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Energy Insights: Energy News: Is mankind witnessing the slow arrival of Peak Oil?

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Is mankind witnessing the slow arrival of Peak Oil?


(NATIONAL) -- If you've never heard of the concept of "peak oil" don't feel left out. The news media rarely mentions it even though it may be one of the most significant events in the history of humans on earth.

Because if peak oil hits in our lifetime, things could get dicey for every human being on the planet sometime this century. LIfe as we know it in a modern world could change forever.

Peak oil is a predicted future event made famous by Marion Hubbert (October 5, 1903 – October 11, 1989) who was a a geoscientist working at the Shell research lab in Houston, Texas.

He made important contributions to geology and petroleum geology, including what is called the Hubbert curve and Hubbert peak theory, a basic component of peak oil.

Peak oil refers to the point in time when the maximum rate of extraction of petroleum from the earth - the easy to get to, not horribly expensive to extract oil - is reached, after which the rate of production is expected to enter a "terminal decline"

Peak oil is the point of maximum production. After that, things may roll down hill slowly but surely for modern industrialized society for the earth has no more (cheap) oil to give up.

Some people predict dire consequences for humankind on the downside of peak oil - which would see a major decline in production and major price increases - because of the high dependence of most modern industrial systems in the world on the low cost and high availability of oil.

Given the recent glut of oil and lowered prices for gasoline thoughts of peak oil seem to have been pushed aside.

Lending some new perspective to that is report by Tom Whipple in the Falls Church News-Press
newspaper (Falls Church, Virginia).

Whipple is a retired government analyst who's been following the peak oil issue. The first thing Whipple points out is:

"It's important to understand that the concept of “peak oil,” the time when global oil production starts to decline, is alive and well despite the current, and very temporary oil glut. Conventional oil, the kind that comes shooting out of wells at thousands of barrels per day, stopped growing about ten years back. However, non-conventional oil (fracked shale, tar sands, deep water) is increasing.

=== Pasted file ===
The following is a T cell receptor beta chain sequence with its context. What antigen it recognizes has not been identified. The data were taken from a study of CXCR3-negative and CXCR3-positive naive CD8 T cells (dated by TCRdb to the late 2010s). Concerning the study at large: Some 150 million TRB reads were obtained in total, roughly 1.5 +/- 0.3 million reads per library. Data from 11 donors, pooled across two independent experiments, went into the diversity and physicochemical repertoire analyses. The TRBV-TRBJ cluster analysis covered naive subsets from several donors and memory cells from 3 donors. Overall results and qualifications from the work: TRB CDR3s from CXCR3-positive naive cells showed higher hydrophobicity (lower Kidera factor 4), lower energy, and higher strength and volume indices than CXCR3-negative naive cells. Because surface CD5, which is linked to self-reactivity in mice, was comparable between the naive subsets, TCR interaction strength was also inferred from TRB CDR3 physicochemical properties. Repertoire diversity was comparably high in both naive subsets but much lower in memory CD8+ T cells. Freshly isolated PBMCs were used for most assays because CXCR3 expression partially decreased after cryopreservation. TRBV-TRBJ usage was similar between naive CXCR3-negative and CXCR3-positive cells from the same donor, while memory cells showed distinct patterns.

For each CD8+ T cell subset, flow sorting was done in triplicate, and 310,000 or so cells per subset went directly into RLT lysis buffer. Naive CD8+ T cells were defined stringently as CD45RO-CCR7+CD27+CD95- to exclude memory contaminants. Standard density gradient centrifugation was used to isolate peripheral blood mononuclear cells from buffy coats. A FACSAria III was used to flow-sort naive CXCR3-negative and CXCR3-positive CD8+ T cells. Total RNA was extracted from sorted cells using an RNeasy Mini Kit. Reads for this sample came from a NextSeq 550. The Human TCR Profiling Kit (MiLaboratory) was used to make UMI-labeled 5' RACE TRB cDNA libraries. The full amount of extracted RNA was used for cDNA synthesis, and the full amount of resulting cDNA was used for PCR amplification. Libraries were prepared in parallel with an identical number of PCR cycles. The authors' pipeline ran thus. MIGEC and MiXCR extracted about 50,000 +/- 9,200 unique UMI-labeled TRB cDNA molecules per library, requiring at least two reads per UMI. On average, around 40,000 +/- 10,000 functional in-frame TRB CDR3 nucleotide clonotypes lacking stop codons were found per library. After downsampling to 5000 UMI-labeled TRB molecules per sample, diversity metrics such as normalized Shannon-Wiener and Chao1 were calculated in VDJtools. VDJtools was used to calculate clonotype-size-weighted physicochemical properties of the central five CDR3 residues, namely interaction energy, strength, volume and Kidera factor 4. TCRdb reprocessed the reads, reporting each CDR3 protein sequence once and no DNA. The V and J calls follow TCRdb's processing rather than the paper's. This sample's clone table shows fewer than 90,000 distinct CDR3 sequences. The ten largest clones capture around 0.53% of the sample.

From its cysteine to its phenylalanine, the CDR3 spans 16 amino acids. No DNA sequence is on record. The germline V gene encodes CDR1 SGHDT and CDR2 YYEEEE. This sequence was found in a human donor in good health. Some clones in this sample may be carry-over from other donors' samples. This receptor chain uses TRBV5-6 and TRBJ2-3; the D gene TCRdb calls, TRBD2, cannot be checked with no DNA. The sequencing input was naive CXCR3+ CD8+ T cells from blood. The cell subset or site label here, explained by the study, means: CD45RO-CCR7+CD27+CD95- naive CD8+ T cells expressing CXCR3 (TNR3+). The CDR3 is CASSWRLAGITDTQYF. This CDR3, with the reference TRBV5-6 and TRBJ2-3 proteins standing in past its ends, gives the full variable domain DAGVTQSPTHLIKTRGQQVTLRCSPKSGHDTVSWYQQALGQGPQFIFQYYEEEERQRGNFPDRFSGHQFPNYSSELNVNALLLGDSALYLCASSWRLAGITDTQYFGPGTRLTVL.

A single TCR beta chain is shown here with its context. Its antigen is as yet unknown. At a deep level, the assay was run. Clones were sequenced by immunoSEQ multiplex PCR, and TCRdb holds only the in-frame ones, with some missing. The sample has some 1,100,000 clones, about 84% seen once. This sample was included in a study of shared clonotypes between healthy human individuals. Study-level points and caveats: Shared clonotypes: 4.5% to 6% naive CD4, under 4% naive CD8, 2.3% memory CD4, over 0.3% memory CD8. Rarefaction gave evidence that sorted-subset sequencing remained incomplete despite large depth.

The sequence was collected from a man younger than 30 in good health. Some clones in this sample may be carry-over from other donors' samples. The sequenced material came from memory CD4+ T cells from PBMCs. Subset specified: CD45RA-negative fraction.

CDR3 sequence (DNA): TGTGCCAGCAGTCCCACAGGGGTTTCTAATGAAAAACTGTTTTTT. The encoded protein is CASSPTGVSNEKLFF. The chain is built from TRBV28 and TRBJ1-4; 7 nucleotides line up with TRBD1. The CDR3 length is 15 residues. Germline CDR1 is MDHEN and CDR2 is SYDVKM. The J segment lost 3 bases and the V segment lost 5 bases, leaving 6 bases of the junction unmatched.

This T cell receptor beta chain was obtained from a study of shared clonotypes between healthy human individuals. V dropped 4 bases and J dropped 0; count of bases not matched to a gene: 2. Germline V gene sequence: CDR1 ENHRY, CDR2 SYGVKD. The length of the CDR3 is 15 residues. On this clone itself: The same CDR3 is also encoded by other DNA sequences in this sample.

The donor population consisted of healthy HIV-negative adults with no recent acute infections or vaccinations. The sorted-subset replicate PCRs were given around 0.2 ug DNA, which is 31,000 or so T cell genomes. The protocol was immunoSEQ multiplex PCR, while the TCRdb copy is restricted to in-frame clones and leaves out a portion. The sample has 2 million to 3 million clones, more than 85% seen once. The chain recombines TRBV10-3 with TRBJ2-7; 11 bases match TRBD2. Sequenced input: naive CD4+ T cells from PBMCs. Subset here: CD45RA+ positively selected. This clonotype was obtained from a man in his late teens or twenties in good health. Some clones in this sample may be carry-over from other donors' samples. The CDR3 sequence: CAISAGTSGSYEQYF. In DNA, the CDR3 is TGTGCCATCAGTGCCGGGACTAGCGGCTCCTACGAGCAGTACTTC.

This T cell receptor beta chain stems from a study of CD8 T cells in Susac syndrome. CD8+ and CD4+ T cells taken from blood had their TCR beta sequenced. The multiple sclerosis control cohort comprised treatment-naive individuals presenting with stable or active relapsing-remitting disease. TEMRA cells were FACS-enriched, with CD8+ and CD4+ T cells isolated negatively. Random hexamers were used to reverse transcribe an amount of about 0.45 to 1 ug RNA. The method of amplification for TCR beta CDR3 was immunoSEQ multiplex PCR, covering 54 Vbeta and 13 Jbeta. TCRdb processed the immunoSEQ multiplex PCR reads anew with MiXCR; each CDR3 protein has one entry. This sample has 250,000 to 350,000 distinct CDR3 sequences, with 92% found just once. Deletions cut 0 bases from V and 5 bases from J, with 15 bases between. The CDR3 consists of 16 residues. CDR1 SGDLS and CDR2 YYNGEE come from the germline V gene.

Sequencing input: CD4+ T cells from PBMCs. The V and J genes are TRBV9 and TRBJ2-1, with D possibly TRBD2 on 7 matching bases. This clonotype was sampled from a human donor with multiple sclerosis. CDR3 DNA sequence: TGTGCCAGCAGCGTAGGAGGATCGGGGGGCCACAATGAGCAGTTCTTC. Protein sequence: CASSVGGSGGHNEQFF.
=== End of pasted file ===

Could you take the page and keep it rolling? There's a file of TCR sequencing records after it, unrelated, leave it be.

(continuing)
These very expensive “oils” gave many the illusion that all was well despite the steep climb in oil prices, which had to be on the order of $100 a barrel or more before they made economic sense to produce."

Whipple claims the technology of horizontal oil drilling and "fracking" only played a part in the shale oil “miracle.” There were several unseen hands at work to bring us the illusion that all is well with the world's oil supplies. They are:

~ It took lots of money to get shale oil out of the ground and a selling price of less than $70 or $80 a barrel was not enough to make it happen. He says only China’s rapid economic growth and ability to pay high prices forced them to unprecedented levels.

~ Moreover, the Federal Reserve and its very low interest rates made the shale oil revolution possible by permitting the drilling of "unprofitable shale oil wells using cheap money."

~ Last summer, the big bonanza came to an end: too much shale oil was being produced; the Chinese and other Asian economies slowed their demand; Europe ground to a halt; a glut developed and high oil prices were over — at least for a while.

~ The massive losses most shale oil and other non-conventional producers are facing (it takes a lot more money to get fracked-oil out of the ground) have resulted in a major cutback in the drilling of new wells and other energy production facilities. Within six months to a year these cutbacks in investment in new production will clearly result in a decline in global production of oil, which may not be possible to recover from. We just may be seeing the arrival of peak oil – conventional and unconventional – sooner than most believe.

Read the full report here .

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